An atonement limited in its aspect and design, is opposed to the report which the intelligences of other worlds have given to us of their views of its bearings and influence. This is the report from other worlds. “And the angel said unto them, Fear not; for behold I bring you good tidings of great joy which shall be to all people: for unto you is born this day in the city of David, a Savior, which is Christ the Lord.” “And suddenly there was with the angel a multitude of the heavenly host, praising God, and saying, “Glory to God in the highest, on earth peace, good will towards men.”
When Peter remarked that angels desire to look into the administration of the atonement, it should be remembered that these intelligences had been inquiring into this subject for above four thousand years. Now let it be considered, that these high and noble existences are possessed of powers remarkable for comprehension and accuracy; that they applied those powers to a given subject for so many ages; that they studied this subject in all the information and light of knowledge in heaven; that their application to this subject did not consist in intellectual speculation merely, but also in actual services employed from time to time for furthering the great arrangements of this subject; and that on their visit to the Shepherds, they were commissioned to give a correct announcement of this provision of mercy.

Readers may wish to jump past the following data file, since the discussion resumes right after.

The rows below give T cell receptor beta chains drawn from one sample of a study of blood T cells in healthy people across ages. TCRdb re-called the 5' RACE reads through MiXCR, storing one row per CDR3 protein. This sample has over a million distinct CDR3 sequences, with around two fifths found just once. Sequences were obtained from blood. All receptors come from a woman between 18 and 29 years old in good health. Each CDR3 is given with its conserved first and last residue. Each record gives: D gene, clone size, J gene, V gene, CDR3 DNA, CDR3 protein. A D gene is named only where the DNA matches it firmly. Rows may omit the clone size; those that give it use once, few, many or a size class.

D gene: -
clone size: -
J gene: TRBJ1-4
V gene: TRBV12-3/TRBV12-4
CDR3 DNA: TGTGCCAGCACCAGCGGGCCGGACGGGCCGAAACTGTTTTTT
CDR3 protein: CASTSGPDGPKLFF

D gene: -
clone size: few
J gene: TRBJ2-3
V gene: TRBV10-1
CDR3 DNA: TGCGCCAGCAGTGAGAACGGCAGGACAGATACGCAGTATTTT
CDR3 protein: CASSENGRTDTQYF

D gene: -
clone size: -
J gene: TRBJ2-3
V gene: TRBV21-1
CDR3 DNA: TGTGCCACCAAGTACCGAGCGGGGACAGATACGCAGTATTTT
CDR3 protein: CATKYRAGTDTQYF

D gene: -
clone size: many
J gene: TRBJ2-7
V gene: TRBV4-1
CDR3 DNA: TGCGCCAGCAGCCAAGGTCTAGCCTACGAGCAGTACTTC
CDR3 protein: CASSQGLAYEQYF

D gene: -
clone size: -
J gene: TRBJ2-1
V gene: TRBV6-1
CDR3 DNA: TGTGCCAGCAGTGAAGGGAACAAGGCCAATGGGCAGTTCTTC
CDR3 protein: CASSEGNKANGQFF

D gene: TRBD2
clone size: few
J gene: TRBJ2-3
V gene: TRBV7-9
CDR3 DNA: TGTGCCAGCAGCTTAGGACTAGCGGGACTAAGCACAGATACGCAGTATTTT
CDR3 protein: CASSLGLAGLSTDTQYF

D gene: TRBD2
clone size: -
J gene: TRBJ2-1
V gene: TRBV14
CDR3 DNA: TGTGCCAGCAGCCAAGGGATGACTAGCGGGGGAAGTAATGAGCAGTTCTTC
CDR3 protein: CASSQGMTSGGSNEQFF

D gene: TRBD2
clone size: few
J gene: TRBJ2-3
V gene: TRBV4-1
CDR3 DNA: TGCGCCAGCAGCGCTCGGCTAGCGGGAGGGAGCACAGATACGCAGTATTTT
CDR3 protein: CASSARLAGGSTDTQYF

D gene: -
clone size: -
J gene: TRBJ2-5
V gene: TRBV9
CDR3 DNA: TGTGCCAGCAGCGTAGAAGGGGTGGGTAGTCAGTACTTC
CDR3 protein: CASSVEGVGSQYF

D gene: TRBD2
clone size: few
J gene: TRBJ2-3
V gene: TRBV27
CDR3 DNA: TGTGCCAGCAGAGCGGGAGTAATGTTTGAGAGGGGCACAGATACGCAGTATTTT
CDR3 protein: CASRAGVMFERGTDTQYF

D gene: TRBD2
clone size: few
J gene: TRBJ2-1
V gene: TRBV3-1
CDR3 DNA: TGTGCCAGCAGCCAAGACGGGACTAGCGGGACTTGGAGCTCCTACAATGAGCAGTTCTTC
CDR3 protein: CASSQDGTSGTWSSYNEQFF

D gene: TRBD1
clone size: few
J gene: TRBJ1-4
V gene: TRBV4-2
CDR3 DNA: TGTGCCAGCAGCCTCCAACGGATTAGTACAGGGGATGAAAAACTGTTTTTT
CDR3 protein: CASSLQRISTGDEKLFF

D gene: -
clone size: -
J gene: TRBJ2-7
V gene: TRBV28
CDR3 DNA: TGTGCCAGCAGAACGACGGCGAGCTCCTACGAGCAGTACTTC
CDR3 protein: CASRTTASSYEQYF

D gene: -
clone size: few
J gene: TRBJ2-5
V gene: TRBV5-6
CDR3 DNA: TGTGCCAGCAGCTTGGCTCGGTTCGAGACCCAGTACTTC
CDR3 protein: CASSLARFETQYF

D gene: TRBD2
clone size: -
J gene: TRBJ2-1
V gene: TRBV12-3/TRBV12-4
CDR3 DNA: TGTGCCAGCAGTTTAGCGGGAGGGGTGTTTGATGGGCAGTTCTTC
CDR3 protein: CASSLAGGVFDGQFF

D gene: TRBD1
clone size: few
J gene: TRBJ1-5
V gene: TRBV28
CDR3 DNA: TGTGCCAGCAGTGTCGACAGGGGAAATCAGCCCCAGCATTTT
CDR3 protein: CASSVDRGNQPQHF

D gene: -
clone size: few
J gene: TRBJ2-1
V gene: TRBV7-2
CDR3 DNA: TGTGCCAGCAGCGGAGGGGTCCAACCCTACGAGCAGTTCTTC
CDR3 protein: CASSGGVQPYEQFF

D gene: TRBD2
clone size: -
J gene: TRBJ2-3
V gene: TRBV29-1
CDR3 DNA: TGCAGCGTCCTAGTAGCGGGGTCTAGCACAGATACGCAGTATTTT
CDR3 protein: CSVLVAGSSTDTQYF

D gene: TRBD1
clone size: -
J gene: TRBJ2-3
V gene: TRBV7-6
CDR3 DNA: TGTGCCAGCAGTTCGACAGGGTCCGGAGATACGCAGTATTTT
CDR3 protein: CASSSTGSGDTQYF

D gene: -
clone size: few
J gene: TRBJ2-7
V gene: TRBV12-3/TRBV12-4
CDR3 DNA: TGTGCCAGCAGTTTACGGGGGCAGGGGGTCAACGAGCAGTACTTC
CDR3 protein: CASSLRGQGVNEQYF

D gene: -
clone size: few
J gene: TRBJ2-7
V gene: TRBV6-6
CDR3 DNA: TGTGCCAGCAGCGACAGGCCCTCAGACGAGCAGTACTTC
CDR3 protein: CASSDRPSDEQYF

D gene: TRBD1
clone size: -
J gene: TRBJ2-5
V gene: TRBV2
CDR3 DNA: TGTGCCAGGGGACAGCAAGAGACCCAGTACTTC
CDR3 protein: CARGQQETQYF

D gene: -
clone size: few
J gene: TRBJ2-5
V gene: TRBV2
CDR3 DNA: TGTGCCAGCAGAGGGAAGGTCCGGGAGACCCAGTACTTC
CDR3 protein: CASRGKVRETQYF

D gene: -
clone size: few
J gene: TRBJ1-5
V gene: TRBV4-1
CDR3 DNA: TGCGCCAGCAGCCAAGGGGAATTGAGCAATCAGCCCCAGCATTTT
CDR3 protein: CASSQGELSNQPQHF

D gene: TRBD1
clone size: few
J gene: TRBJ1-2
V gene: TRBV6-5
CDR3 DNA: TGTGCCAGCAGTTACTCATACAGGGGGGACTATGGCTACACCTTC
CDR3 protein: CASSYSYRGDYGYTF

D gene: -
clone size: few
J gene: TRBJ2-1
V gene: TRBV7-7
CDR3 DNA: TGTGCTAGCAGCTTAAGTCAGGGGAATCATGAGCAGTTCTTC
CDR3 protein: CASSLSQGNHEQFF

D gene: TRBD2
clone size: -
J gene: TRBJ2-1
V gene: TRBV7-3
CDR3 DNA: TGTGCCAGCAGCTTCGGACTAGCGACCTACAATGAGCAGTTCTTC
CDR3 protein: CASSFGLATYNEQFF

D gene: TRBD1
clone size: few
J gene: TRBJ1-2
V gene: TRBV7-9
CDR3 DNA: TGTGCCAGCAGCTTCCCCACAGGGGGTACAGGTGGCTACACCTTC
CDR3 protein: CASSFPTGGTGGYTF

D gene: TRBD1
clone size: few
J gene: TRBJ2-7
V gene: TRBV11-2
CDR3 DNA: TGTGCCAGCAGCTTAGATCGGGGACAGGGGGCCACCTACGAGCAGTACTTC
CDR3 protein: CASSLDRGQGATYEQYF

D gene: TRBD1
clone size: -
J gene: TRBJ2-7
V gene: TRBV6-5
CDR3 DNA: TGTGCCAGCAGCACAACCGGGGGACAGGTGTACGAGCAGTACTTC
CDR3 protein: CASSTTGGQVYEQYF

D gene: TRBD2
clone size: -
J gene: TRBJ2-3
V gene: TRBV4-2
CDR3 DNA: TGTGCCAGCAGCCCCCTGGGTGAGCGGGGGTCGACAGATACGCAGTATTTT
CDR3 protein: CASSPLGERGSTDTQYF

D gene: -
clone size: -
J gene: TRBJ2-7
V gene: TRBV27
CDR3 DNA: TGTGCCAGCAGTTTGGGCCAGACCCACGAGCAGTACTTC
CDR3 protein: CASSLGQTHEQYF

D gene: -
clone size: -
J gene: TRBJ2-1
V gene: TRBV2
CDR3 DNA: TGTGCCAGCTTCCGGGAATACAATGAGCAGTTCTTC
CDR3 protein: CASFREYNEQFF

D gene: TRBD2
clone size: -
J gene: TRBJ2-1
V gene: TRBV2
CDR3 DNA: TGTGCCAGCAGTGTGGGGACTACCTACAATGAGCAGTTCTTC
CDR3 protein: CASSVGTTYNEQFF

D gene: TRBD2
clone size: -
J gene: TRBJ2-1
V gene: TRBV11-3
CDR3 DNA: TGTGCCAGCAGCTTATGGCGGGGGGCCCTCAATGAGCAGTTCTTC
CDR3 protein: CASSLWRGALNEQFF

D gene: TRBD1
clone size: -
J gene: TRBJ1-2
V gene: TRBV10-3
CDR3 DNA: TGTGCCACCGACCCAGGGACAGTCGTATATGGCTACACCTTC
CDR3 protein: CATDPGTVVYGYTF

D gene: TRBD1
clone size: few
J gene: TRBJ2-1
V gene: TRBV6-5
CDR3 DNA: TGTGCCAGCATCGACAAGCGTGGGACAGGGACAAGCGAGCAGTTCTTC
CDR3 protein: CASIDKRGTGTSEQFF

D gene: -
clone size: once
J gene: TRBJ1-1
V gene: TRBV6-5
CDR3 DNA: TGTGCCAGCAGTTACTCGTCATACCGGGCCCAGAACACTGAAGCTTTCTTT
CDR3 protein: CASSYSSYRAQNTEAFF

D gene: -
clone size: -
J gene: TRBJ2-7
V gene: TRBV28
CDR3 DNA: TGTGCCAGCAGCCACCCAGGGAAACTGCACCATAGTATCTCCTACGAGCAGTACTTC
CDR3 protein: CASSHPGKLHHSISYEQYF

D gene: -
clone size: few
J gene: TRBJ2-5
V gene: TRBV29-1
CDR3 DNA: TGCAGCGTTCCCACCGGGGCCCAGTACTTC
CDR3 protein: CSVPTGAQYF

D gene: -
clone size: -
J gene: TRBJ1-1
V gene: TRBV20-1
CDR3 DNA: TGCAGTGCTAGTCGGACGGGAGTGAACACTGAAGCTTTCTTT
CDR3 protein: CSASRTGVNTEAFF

These intelligences seem to consider this scheme of mercy as embracing the "earth," “men," and "all people.” The tidings of the angel are not "good" to all people, unless Christ the Lord be a Savior unto all people. The good tidings that Christ the Lord was a Savior unto all people, could not be “a great joy” unto them, unless he were so, truly and sincerely, the expression of "good-will towards men.'
If these well-informed spirits after four thousand years' application of their great minds to this subject, and actual employment in some of its plans, had understood the atonement to be a measure limited to a certain number, they would not have announced it in such